How to Colour Drawings in Photoshop | Elena Tamova | Skillshare
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How to Colour Drawings in Photoshop

teacher avatar Elena Tamova, Surround yourself with beauty

Watch this class and thousands more

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Taught by industry leaders & working professionals
Topics include illustration, design, photography, and more

Watch this class and thousands more

Get unlimited access to every class
Taught by industry leaders & working professionals
Topics include illustration, design, photography, and more

Lessons in This Class

    • 1.

      Introduction

      0:58

    • 2.

      Preparing the drawing

      14:03

    • 3.

      Colouring

      8:30

    • 4.

      Shading

      13:45

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About This Class

  • In How to Colour Drawings in Photoshop you will learn all the skills you need to colour your ink pen or graphite pencil drawings digitally. You will be able to see the step by step process of how to get your artwork ready for colouring, work with a specific colour palette, add shading, texture and export your artwork for prints.  
  • Why You Should Take This Class: At the end of this class you will have a lot more confidence in using Photoshop and be much more familiar with how to use it for colouring artwork. You will learn how to work with layers and blending modes, how to use brushes and add texture as well as pick up a number of useful tips and shortcuts along the way. 
  • Who This Class is For: This class is suitable for complete beginners in Photoshop.
  • Materials/Resources: All you need is a drawing to colour (downloadable in the Class Resources) and access to Photoshop. 
  • Follow @elena_tamova_art on Instagram for more class announcements and tag me in your posts!

Meet Your Teacher

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Elena Tamova

Surround yourself with beauty

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Level: Beginner

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Transcripts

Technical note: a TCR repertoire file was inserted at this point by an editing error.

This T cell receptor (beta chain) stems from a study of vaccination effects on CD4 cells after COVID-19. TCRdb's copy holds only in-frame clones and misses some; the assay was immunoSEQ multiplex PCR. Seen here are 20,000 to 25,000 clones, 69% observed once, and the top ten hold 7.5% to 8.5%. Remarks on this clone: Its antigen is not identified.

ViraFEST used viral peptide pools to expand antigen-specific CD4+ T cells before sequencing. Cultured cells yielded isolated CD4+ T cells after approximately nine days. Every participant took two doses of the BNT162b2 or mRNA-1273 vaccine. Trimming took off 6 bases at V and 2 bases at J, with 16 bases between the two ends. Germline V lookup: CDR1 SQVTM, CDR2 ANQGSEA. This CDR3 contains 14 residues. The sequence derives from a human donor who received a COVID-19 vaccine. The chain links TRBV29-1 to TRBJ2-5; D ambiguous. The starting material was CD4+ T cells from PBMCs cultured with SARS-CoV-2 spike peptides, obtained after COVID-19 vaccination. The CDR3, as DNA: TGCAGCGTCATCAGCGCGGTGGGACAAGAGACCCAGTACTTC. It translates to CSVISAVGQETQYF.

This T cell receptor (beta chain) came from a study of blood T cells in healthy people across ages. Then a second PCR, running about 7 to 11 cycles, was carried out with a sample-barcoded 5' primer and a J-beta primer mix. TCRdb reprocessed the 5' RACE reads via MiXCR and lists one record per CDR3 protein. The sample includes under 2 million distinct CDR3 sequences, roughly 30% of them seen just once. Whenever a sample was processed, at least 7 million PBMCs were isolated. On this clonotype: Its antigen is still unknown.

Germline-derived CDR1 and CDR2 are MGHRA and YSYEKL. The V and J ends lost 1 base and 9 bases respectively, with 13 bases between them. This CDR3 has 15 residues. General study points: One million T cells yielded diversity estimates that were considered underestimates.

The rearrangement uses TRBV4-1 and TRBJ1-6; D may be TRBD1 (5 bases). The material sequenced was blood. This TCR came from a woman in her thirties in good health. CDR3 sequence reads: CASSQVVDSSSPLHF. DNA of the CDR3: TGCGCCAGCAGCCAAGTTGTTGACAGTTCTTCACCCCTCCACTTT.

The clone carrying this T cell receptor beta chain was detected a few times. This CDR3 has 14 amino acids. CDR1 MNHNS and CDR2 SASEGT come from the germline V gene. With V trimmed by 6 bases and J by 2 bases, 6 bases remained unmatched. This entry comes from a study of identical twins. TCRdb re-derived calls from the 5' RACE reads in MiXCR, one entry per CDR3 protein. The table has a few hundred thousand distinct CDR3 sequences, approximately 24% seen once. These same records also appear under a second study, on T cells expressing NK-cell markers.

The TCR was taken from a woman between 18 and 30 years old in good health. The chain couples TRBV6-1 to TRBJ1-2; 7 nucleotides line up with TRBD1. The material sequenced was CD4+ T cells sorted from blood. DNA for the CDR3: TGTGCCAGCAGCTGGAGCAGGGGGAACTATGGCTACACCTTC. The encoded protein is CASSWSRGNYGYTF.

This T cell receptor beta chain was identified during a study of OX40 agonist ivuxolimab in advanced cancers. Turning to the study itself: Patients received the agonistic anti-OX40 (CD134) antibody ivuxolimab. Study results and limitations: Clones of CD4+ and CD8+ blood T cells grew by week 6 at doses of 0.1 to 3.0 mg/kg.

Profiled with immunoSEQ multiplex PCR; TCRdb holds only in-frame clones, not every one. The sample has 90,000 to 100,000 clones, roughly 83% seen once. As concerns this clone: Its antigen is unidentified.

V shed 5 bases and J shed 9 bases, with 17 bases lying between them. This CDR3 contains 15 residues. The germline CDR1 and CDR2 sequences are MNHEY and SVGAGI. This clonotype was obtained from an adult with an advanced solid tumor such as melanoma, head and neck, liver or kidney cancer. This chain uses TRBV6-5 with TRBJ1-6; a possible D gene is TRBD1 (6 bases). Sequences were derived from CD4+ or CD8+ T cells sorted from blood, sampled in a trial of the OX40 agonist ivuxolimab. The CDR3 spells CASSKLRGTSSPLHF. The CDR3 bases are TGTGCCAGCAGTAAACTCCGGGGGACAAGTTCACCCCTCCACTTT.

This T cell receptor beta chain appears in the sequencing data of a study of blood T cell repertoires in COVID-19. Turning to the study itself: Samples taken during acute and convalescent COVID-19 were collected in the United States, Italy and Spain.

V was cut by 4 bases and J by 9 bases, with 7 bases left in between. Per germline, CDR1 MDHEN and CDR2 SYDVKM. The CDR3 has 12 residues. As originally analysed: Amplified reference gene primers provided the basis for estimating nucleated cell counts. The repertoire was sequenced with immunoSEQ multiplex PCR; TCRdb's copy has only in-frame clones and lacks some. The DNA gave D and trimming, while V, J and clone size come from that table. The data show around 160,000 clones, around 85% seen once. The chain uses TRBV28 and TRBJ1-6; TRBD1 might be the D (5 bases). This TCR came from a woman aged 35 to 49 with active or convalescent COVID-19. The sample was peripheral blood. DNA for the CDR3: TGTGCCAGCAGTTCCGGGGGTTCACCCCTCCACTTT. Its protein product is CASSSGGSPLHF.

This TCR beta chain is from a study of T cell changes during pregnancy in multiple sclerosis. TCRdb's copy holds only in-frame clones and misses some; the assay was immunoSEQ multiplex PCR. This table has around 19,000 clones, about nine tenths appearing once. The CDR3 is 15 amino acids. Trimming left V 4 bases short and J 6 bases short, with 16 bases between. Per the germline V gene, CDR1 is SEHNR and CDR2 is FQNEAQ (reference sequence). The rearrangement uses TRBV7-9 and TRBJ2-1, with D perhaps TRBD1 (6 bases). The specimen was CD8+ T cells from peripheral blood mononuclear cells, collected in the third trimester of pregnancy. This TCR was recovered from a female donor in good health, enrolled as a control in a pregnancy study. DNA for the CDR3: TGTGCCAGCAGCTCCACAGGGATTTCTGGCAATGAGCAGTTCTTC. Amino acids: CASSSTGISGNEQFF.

1. Introduction: Hi everybody. Welcome to colouring and Photoshop where I show you everything you need to know about how to colour your artwork in Photoshop. All you need for this class is access to Photoshop. Your joy, but don't worry if you don't have yours, you can borrow mine. It's downloadable from Resources for this class. And I recommend a Wacom tablet. You can totally follow the instructions in this course if you don't have one. But if you are planning to apply this technique in the future on a regular basis, I highly recommend the investment in a Wacom tablet. This course is suitable for beginners, but a more experienced Photoshop user will also find it useful. You'll be able to pick up all kinds of shortcuts and tips along the way. The project for this class is to Colour either yours or mine drawing and do posts it hosted on Instagram. Tag me, I would love to see what you make without any further ado, let's jump into it. 2. Preparing the drawing: So first thing we need to do is to digitize our drawing. You can either scan it or take a picture of it. I have it ready right here on my desktop. So next thing to do is to open Photoshop, select New File. I'm going to choose the A4 preset at 300 DPI resolution. The reason why I'm choosing the size file is because I know dots the size of my drawing. I'm going to drag and drop my drawing into the file. And my current settings and Photoshop turn. Everything is important to smart object, which is what this little sign is. I don't need that At this time, so I'm going to right-click on it and rasterize the layer. So as you can see, the drawing is actually quite Roar still and not ready for colouring. So I'm going to show you how to prepare it for colouring if you're using my drawing that's downloadable for this course, you can just skip this step and go straight to colouring. But if you're using your drawing, I'm just going to show you how you can prepare it. So we're going to go to adjustments. If you don't have it, you can come to Window and find it there. Put a tick next to it to bring it up. In adjustments. We're going to first go to hue and saturation and pick up this middle toggle and drag it all the way down. What this does is it gets rid of any extra light way may have picked up when we were taking a picture or scanning our drawing. It's usually either little bit yellow or blue. And we don't want that influencing the colors when we come to colour a drawing later. So I turn it off, you can see that it's gone completely black and white. So what I can do is actually merge these two colors together to make it easier to work. I'm going to type Shift on my keyboard, select both of these layers and type command E to merge them into one layer. By the way, I'm working on a Mac. So if you are on Windows, the commands are the same. You just swap command with control. Next thing I'm going to do is choose this rectangular marquee tool and draw a rectangle around my drawing. So I'm going to type Shift Command I to invert this selection and type delete on my keyboard. This deletes all these extra unnecessary bits around. I'm then going to type command D to deselect. So ideally, we want to match the color of our background with the colour of the background and our file. As you can see, our drawing is still far too dark, so we need to go back to adjustments, choose levels. In levels, you can see this peak in the middle and will have this white toggle on one end and blocked up toggle on the other end. So we need to bring them closer to the middle peak. And you can see this makes the whites whiter, and this will make the blacks blacker. And you can play around with these until you find the right balance for you. So you can see the background is merging with this already, but the bottom is much darker, so we have some more work to do. If I bring the white toggle all the way up, I'm kinda losing a lot of the detail at the top of my drawing. So I need to find as far as I want to go At this stage. And again, I want to merge it so Shift, select both levels. You can actually right-click and find Merge Layers. Next, I actually want to erase the darkest corners around my drawing because I don't need them and they're throwing off the levels when we're trying to apply them. So I'm going to type II on my keyboard to bring up the eraser tool. I can increase the size of the eraser by typing the square bracket on my keyboard. It's in the top-right corner next to delete. So this increases the size of it. So let's just try and delete it as close to the drawing as possible. I think I may have gotten a little bit too close here, so I'm going to type command Z to undo. I also want to delete any unnecessary little bits floating around there. Let's see. So let's come back to adjustments and bring up levels again. Repeat the same process. I kinda feel like This is a little bit overexposed. Now I'm losing some detail in the drawing. So what I wanna do is type II again to bring up the eraser tool. And I'm going to come to the top-left corner and choose the soft round eraser. I've clicked away to come back to the drawing. What I wanna do is actually increase the size of it. Again, typing the square bracket on my keyboard to bring the size way up. Staying on this, make sure you're on this layer. We're going to erase the top part to bring back that detail as it can see. If you go too far, you can type command Z to undo. I want to merge it again, so Shift, select these two and Command E to merge. I'm going to keep repeating the process of adjustments, bring up levels and playing around with this until I'm happy with the black and white balance of my toy. Now actually let's save this command S to save it. Next, we'll go to Magic Wand Tool and click Select Subject. So the software has made the selection. I can type Q on my keyboard to see where exactly the selection has been made. It's selected most of it, but not all of it. So I would like to type II to bring up an eraser. I'm actually going to come back to hard round, click away from it to bring it back to the drawing and just erase the selection where I think selection shouldn't be made. This will all make sense in a minute, I promise. So Q, again on the keyboard and Shift Command I to invert the selection and delete. I can still see some of the background here. So I'm just going to reduce the size by typing the square brackets on my keyboard to reduce the size of the eraser. Okay, I'm happy enough with this to begin colouring. I'm actually going to double-tap my drawing layer and name it drawing and save it at the stage, very important to keep saving your file as you go on. And let's move on to colouring, colouring. So if you come up here to blending modes whilst you're on the drawing layer and choose multiply. It doesn't look like much has happened. But what we have is the white pixels on your Drawing have actually disappeared. And this is now a transparent layer. So I've actually prepared a very low tech visual aid here for you to explain how this is going to work. So when we click multiply, if you have a look at your workspace on Photoshop, multiplier is actually a transparent layer. So all you have there is just the outline of your drawing on the white background underneath. So when we go to colour it, we're actually going to colour underneath drawing layer. And each and every color, every single element we produce will go on its own layer underneath the drawing. Here's what that looks like. So if I go to the bottom here and click Plus, that brings up a new layer. And if I just select a color, Let's try this one. Type, be on the keyboard to bring up a brush tool, I'll choose the solid one. And if I zoom in, so you can see better reducing the brush size. You remember it's the square brackets on the keyboard. You can see it's literally just colouring and the lines underneath the drawing. So just delete that one for now. One other thing I want to show you guys. Let's bring up another new layer over the top of our drawing so we don't disturb it. I just wanted to show you all of our brushes. So type B on your keyboard. And let's go over here. The most common brushes that I use are the hard round, the soft round and this one right here, hard round pressure size. So I'll show you what they do. The hard round is as advertised, it's just literally painting solid color. Soft round has kind of softer edges, more blended. And the other one that I mentioned is really great for painting really, really tiny details to if I just reduce the size, it can go down to the tiniest little pixel and you can really get into tiny finer points and your artwork. So let's erase all of that. One other thing I want to show you is opacity right here. So if I bring that down to say 22, for example, and show you the soft round brush. The color is very, very subtle, almost translucent and you can layer it. You can see how if I apply multiple strokes, the color becomes more and more intense. So this is for when you're doing shadows or some softer textures where you don't want the full force colour. You can literally just layer this one slowly. You can explore other brushes here as well which are great with a technique, for example, this brush response in an even more subtle way to this kind of technique. Same for flow. Flow is not as responsive, so Opacity is a good thing to know. Another opacity tool is right here, which affects the entire layer. So if I bring the opacity down, you can see this color almost disappears. So that's another way you can control your colour. This is one other reason why we use everything on its own separate layer. So that way you can have better control of your artwork. And I'll show you what I mean in a second as well. So if I bring the brush opacity back up to 100% and select the hard round brush. I want to show you one other thing that's the removal of this. So Select the Lasso tool right here, and let's draw a shape, any shape, and type G on your keyboard. Let's choose some nice green color right here. By the way, one, you type G on your keyboard. It brings up this bucket tool, which is going to allow us to fill the shape with colour, type command D to deselect. And if you type V on your keyboard, you can move this shape around. This is a vector. So this is just showing you that you can use the Lasso Tool to draw. This will come in handy later, typing G, filling the color deselect. This is all on this layer above our drawing. One other thing, if you bring one more layer up above what we've just done here. Now, let's come over here and select the Lasso tool. Using the Lasso tool, you can draw any shape. Let's draw something like a leaf. So this makes a selection. And then a few type G on your keyboard. It brings up the Colour Fill tool. We can select something nice like there's green over here and fill it. So if you type command D on your keyboard and deselect the selection and type V to bring up the direct selection tool. You can now move this around and you've produced a little vector shape here. Next, we're going to come back down here and produce a new layer over the top of the one that we've just made. And type Option Command G. As you can see, this little arrow popped up, which means we have produced a layer that is clipped to the one on the bottom, type B on your keyboard and choose the soft round brush. Let's bring the opacity down to about 70%. Choose a different color. I'll choose this yellow and we can start drawing over the shape that we've just made. So you can see that you can make a little highlight on our leaf for it there. So I'll type II and just remove it. So you can kinda see what I'm doing. So the fact that we've clipped the layer above means that we can draw over our shape and we're not gonna go beyond the layer. If I unclip it type Option Command G. Again, you can see that this is all over the place. Option Command G clip, and there you go. So we can choose another color, make a little shadow at the bottom. So if I want a shadow underneath and I want to build it nice and soft, I'll make a really low opacity, increase the brush paint. And then you can see it's very subtle on the colour just builds and you can produce multitude of beautiful effects this way. One thing to note, if I go back to Direct Selection Tool and I want to move this on my board. This happens Command Z to cancel. What you can do in this situation has type and hold Shift on your keyboard. Select these two layers, right-click on them and link layers. That way, you can now move them around and they're linked together. I'll delete these two layers because we don't need them. And I'm going to go underneath our drawing and produce a new layer so we can finally begin colouring and our beautiful drawing 3. Colouring: At this point, I should say a couple of things about colour. Of course, you can have a look at these flowers and nature. Take some pictures and use this eyedropper tool right here to click on an image, something like this. And then it will give you the colour quite accurately as you can see. I will include this reference photo for you to use as a resource for this course as well. But personally, I don't think these colors are particularly that pretty to that. And I've actually found a different color palette, which although they're not accurately representative of what that flower would look like in nature. I feel that they're very pretty and we can experiment and half bond with them. So I will include this colour of light for you to use as well. Here we go, the colour it palette this ready? And I'm going to type I on the keyboard to bring up the eyedropper tool, select this color, turn off the color layer so I can see what I'm doing. Go to the layer below the drawing, if you remember, and start coloring in tightened, be on your keyboard to bring up the brush tool, I'm going to reduce the size and we'll start. And I'm going to choose the hard round brush for this. I think this is slightly too blue for my liking. I'm going to double-tap on the square and choose a color that's a little bit more green, a little bit warmer. So using the hard round brush, I'm just going to kind of go over everything that is the stock and the leaves. In fact, while I remember, I should label this stock. Naming your layers is actually a really good habit to have because before you know what, you're going to have dozens of layers and it all becomes really confusing. So as I go along, you'll see me increase and reduce the size of my brush by typing the square brackets on my keyboard. I've gone a little bit over the edge there. I can type II on my keyboard to bring up the eraser. And I'm just going to erase that. So it's important to stay within the lines here because later when we come to do things like shadowing, we're going to clip the shadow layer to the color below. This will be very helpful. The fact that we've stayed within the lines. So this is a labor of love, is quite a repetitive process. So I'm going to speed this up and you'll see me when I'm done. You know what guys I just want to mention. You can see that there's some bits of gray here that are from the darker shadow way when we were adjusting the drawing earlier. So what we can do is actually go back to the Drawing, choose white color and paint with the brush paint white over the top of this. This will actually fix it. Again here I can see little bits of pen sticking out. So I'm going to go back to the drawing layer, choose white and just paint over these to correct them. Another number to return to the stock layer to continue colouring. Green is done. Next, we're going to do the same for each petal, for each of these little, I think they're called stamens. Each little bud, everything remember, has to have its own layer, new layer, and call this one big flower. And I'll carry on colouring with a new color. I'm going to start with this little guy here. I'm gonna call him lateral bud. Select colour B for brush. That's gone. And he's done onto the next one. I'm actually going to colour the little details here because the other layers that we're going to use for them are gonna go over the top and we don't need to colour around them. The new layers are gonna go over the top and cover them. I can see that I've missed a spot on the green here. I'm going to go back to my stock layer, wind up colour and And the second flower is done. Next, we'll move on to the big guy. And because it's so large, we're going to use a new layer for each individual petal. And when we come to do shadows and highlights, you'll see why it's so much easier to work this way. So new layer, I think I will select this color and using my hard round brush, 100% opacity, I'm going to proceed to Colour each individual petal of this flower on its own layer. Okay, We're getting there with the colouring. I've just found out that this part of the plant is called the stigma. To sound like a cool thriller. This stigma protocol that's colour this day. I've made a new layer and using the same technique, I'm just going to go through these little things and color them in using wine hard round brush. And it gives you how this layers over the top of the white color. So we didn't need to colour around them. We can just cover the white thing. I should separate these into their own layers as well. This was okay because it's a smaller flower. But I'm actually going to make individual layers for each of these bits of stamen. Now for these chips, all I'm doing here is switching back and forth from my brush typing be on the keyboard and an eraser typing E on a keyboard. Handy little shortcuts everywhere. I'm using the square bracket things on the keyboard as well to increase and decrease the size of the tools. Okay, that's pretty much it with the basic colouring. Now onto the shadows 4. Shading: Alright, so the basic color is applied. But at the moment, our drawing is looking a little bit flat. Two-dimensional shading is what's really going to make it pop. So when I look at shading, I usually apply to layers, to the flat color layer, its shadow and highlights. You'll see what I mean in a minute. So let's start from the bottom-up. Let's go back to our stock layer, which is at the bottom there. So I'm going to create a new layer over the top and clip it to stock there. So I'm typing Option Command G. And you can see this little arrow come up with good to name it stoke shadow, right? Let's zoom in. So usually when we look at a plant, the leaves that are sort of curving away from us or are tucked behind things, they will have a little shadowing or will appear darker visually. So thus, the general rule. So what I'm going to do is type I on the keyboard, bring up the colour sample tool, pick that color, double-tap on the square here and kind of on the diagonal, look down to pick a darker color that's usually kind of roughly good, good colour to pick for a shadow. Back to my brush tool. Let's bring up the size a little bit. Square brackets. Let's come up to brushes and find the soft round brush. Bring the opacity down to about 30. And that's a good idea to refer back to your reference photo. You can see that this leaf is much darker. You know what? I think we can actually bring the car a little bit further down there. So you can see that I've covered the front leaf here. And what I wanted to do is type II to bring up the eraser and just rub. You can see that I have a little bit of a white, the white background peeking out from this corner. So I'm gonna go back to stock. Go back to the original stock Colour. My hard round brush. Back to my shadow layer, back to the fuzzy, soft round brush. Down. Sizeof nice and soft. You go. So if I turn this layer off, you can see how the shadow is definitely helping. And can you see how it helps that stock and all the green leaves and things is on its own separate layer so we don't have to disturb the flowers around it. We can just do it will want with a green color for the time being. Now we'll do the same for the highlights. Let's have a look at our reference photo. I can see this leaf has this little highlight on the ridge underneath. These bits are lighter than anything else. This little bit. Yeah. It's a little bit lighter. So we can come back here, bring another layer Command Option G to clip it. Hi. And if we turn off the drawing layer for a minute, you can sample the color better that way because the drawing sometimes samples a little bit darker than what it's supposed to be. So let's come back to our color picker again and pick a lighter shadow this time. Soft brush. I kinda feel like the greens are a little bit cold for the moment, so I'd like to bring up my yellow here. I'm for it. And if I produce another layer, try and play with us. When I've done it here with the soft round brush, you can see that it's going over the edge there. So this is what I can tidy up with an eraser. This is why it's handy to have everything on its separate layer because you're not disturbing the things around. I think we're done with this. Let's move on to the middle fine, next. Okay, So because we're not representing our plant accurately and botanically speaking, we're applying a little bit of our artistic license. I really want to make these three seem like they're all part of the same plant, even though At the moment they look like they're kind of separate. So what I wanna do is come to my little bud layer, bring a new layer over the top of it, labeled it little bud too. It's a good habit to label your layers Lipids Option Command G. So with my soft round brush, I just really like this color and I want to have some of it going on on the bottom there. And you can see how we have this gentle graduation of colour. When we have our opacity down, we can just keep building that up. And I actually want to make it a little bit more intense. I'll make another layer just in case if I turn it off, you can see how easy it is to control these things when you have them all on separate little layers and clip together. So now I'm going to move on to this little guy and you'll see me apply the same techniques. I'm gonna be building more and more layers, clipping them together. I'm using the same techniques I've just shown you, but I'll do it a little bit faster for you so you don't have to sit there for hours and hours. When I'm using my brush here, obviously you can see how it spreads all over the flower, which is something that I don't want. So again, back to my eraser and I'm going to erase this color where I don't want it. Luckily the underneath bit because on its own layer, so it's not disturbed. So hopefully you guys can see how we're beginning to build up the picture layer by layer, and eventually it becomes much more realistic and beautiful. I also think we should play around with the background color a little bit. Let's try this one. So if you come down to the bottom and choose this semi circle black and white thing, choose Solid Color. There you go. So this is over-the-top, so it's covering all, all of our layers and we just need to bring it all the way down to the bottom. Let's make another one. Shall we pick the pale yellow, solid color? I think I'm liking this one. I'm just going to make it a little bit darker that they're just thinking balances all the colors really well. Okay, so looking at this so far I can see that these two leaves definitely need a bit more detail. I'm gonna go ahead and add some highlights to these leaves. Play around with some shadowing on these leaves that are Vocalpoint flower. Because you can see how the petals kind of wave that. I'm going to zoom in and add a little detail and shadowing tours payments. Okay, so we're near the end here. And for the last finishing touches, what I want to do is, you know these little, if you look at the reference photo, you can see the little dots all over the flower. This is something that I'm going to have to do over the drawing layer. So I'll make a new layer here. I'm gonna call it details. And this is where our thin little brush will come in handy. I think I'm going to bump up the opacity here and choose the rich pink color. Kind of go over. These guys. Can check back with reference. Occasionally. These ones seem to be a little bit lighter. If you make something you don't like, you can always click on Z to undo it. I think we're done. Would you guys think for the last, final touch, I was thinking, if we go to our background layer here and add an extra layer on top, choose a darker color to what we have in the background. Go back to brush, soft, brush, opacity to 100%. Let's bump up the size of this brush a lot. And we can kinda david a little bit. You can create that extra depth to your artwork. So that's it. I think we're done. We can save it and I'm just going to quickly show you how to export it. So once you've saved it, obviously Save As, give it a location. So on my desktop, or you can see that in your Cloud. If you wanted to produce prints with this artwork, you can export as. And then usually the best format is either a PNG or JPEG. So this is what you would do if you want it to send this to a printer to make friends. That's what you guys, I hope you enjoyed this and let me know what you think